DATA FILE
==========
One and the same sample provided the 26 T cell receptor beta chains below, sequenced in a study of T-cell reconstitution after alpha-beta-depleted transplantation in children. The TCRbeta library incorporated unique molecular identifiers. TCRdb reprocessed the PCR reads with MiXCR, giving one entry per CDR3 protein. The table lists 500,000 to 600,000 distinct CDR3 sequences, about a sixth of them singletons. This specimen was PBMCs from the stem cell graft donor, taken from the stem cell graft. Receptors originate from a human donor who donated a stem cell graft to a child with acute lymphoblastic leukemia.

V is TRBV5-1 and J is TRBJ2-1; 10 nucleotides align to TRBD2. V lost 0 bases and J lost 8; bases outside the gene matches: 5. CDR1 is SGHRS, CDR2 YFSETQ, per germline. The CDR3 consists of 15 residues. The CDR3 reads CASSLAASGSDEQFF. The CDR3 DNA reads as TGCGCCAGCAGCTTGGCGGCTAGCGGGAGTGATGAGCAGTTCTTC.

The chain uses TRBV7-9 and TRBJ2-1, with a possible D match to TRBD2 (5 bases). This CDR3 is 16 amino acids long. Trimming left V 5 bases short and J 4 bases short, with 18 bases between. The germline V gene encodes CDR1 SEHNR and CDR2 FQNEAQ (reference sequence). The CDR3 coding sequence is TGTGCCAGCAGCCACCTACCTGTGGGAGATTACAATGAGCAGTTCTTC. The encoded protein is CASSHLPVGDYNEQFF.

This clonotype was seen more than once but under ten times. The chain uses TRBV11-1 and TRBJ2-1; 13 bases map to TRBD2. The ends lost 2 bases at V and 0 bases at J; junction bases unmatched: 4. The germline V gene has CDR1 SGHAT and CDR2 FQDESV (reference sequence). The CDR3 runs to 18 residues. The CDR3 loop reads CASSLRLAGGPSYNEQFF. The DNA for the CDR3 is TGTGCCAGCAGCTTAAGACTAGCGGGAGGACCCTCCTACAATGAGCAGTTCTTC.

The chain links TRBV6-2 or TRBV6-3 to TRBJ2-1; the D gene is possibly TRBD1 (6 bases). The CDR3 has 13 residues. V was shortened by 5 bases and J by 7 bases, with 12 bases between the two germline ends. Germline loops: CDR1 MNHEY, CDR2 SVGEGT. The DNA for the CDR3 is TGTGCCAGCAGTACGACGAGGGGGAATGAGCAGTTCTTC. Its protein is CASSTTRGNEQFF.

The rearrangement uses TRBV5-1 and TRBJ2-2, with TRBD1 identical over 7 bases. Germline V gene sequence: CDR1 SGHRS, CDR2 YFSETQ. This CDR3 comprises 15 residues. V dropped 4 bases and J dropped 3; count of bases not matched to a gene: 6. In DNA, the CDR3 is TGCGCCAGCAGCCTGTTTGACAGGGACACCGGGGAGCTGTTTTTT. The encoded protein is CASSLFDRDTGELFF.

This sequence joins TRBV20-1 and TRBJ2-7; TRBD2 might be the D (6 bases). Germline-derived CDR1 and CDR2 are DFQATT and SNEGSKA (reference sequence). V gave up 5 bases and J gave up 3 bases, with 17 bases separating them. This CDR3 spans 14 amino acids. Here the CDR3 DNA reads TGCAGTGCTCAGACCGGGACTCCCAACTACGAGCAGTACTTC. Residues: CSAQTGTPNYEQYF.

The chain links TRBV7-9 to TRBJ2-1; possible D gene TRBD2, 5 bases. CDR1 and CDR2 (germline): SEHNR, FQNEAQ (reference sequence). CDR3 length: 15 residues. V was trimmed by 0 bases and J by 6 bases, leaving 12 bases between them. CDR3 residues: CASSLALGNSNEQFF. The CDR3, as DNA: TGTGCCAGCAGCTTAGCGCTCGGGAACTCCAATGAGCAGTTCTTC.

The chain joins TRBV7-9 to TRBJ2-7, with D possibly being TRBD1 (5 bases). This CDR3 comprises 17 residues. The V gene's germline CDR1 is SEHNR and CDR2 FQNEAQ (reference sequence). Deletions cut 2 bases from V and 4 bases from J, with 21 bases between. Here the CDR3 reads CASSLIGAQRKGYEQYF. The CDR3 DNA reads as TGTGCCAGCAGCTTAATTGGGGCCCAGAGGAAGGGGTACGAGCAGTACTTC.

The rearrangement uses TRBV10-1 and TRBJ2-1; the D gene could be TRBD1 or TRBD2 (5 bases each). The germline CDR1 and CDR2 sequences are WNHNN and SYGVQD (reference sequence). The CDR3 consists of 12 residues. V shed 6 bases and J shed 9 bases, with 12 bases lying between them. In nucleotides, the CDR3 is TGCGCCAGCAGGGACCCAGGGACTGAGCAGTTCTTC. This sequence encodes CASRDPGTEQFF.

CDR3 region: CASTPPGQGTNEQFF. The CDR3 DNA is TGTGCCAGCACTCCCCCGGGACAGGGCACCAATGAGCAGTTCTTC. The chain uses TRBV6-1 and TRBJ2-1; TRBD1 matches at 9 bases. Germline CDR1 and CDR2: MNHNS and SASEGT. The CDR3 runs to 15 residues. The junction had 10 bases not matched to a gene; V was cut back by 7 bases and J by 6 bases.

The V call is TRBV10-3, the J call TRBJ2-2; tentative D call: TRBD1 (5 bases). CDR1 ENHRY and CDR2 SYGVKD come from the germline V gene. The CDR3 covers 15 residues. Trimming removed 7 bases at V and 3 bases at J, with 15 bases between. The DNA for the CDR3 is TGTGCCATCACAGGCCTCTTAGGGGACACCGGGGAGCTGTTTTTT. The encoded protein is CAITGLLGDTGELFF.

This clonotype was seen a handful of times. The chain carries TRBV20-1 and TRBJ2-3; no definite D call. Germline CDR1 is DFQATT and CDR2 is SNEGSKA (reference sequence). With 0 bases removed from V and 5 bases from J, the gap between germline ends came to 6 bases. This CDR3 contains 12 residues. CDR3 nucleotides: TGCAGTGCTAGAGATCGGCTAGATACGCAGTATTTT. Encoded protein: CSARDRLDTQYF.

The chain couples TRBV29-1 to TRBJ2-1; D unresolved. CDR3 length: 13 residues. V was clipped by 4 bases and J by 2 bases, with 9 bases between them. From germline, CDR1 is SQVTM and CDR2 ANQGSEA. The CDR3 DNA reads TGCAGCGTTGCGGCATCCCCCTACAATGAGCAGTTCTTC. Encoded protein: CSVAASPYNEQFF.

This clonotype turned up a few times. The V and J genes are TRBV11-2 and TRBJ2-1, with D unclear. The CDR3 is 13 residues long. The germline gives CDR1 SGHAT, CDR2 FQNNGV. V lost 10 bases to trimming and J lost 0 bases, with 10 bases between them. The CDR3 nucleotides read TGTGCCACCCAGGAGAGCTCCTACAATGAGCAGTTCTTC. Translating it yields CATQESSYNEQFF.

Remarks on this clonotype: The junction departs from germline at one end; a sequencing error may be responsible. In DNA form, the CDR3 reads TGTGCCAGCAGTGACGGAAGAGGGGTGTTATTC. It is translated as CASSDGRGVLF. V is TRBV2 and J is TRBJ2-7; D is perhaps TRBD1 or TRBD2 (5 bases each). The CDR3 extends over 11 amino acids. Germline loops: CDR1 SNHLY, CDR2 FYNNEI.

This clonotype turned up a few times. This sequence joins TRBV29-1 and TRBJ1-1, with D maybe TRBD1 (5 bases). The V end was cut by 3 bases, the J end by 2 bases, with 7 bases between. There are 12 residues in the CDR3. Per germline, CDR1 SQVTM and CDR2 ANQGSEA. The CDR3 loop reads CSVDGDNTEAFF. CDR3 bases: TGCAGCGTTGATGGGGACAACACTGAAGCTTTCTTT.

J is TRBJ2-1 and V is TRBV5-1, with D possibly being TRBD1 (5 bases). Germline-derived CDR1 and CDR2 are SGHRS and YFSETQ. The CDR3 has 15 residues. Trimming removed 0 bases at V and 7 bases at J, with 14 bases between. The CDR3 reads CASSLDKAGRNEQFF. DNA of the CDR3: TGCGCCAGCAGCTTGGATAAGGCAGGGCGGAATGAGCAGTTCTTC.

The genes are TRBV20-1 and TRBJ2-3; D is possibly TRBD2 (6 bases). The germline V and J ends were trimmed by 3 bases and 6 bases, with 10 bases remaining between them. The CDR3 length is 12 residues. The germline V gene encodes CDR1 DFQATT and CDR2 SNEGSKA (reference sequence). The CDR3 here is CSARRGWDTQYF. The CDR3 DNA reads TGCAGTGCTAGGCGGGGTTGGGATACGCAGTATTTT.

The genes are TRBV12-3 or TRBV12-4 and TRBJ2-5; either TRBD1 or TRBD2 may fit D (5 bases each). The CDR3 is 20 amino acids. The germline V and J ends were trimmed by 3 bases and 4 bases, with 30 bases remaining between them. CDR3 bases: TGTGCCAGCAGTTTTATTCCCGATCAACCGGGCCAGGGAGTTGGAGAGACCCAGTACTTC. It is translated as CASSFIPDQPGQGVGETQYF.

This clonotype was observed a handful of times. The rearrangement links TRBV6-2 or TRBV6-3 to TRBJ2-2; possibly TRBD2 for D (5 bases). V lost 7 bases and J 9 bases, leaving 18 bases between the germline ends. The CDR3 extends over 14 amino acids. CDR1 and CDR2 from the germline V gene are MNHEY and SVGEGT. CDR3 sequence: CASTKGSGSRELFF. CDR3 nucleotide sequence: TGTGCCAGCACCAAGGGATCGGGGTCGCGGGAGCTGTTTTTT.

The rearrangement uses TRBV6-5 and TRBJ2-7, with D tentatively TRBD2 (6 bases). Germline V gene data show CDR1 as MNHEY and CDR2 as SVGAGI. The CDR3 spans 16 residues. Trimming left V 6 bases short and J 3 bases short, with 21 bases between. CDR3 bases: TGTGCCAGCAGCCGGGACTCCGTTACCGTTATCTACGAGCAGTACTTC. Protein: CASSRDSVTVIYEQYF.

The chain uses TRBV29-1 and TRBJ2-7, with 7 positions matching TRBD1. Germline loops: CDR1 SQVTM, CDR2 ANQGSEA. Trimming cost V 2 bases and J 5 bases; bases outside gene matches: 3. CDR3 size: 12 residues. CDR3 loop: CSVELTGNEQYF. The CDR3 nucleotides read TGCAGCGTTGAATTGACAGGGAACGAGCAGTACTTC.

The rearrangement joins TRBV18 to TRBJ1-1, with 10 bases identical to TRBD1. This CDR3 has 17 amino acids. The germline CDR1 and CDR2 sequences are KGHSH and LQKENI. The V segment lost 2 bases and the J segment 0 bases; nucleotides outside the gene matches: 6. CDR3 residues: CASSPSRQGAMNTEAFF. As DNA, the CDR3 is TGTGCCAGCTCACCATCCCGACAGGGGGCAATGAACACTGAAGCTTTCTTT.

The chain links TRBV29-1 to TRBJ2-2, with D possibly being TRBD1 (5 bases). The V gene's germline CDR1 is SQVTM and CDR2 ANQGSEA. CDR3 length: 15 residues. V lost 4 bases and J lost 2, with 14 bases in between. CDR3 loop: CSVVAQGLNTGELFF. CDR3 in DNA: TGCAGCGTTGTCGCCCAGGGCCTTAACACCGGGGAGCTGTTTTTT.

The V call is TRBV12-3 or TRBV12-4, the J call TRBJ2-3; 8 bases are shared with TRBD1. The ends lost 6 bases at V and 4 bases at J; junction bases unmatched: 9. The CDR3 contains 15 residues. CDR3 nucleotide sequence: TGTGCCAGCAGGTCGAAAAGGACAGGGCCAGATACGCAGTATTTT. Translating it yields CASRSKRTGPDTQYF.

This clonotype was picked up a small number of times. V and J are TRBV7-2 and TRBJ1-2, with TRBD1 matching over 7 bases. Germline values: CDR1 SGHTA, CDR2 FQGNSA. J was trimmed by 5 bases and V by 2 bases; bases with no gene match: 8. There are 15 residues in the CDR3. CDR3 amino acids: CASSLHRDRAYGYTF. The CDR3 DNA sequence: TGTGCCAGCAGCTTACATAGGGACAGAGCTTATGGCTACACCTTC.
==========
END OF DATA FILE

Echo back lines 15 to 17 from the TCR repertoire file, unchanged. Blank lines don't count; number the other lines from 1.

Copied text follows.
This clonotype turned up a few times. The V and J genes are TRBV11-2 and TRBJ2-1, with D unclear. The CDR3 is 13 residues long. The germline gives CDR1 SGHAT, CDR2 FQNNGV. V lost 10 bases to trimming and J lost 0 bases, with 10 bases between them. The CDR3 nucleotides read TGTGCCACCCAGGAGAGCTCCTACAATGAGCAGTTCTTC. Translating it yields CATQESSYNEQFF.

Remarks on this clonotype: The junction departs from germline at one end; a sequencing error may be responsible. In DNA form, the CDR3 reads TGTGCCAGCAGTGACGGAAGAGGGGTGTTATTC. It is translated as CASSDGRGVLF. V is TRBV2 and J is TRBJ2-7; D is perhaps TRBD1 or TRBD2 (5 bases each). The CDR3 extends over 11 amino acids. Germline loops: CDR1 SNHLY, CDR2 FYNNEI.

This clonotype turned up a few times. This sequence joins TRBV29-1 and TRBJ1-1, with D maybe TRBD1 (5 bases). The V end was cut by 3 bases, the J end by 2 bases, with 7 bases between. There are 12 residues in the CDR3. Per germline, CDR1 SQVTM and CDR2 ANQGSEA. The CDR3 loop reads CSVDGDNTEAFF. CDR3 bases: TGCAGCGTTGATGGGGACAACACTGAAGCTTTCTTT.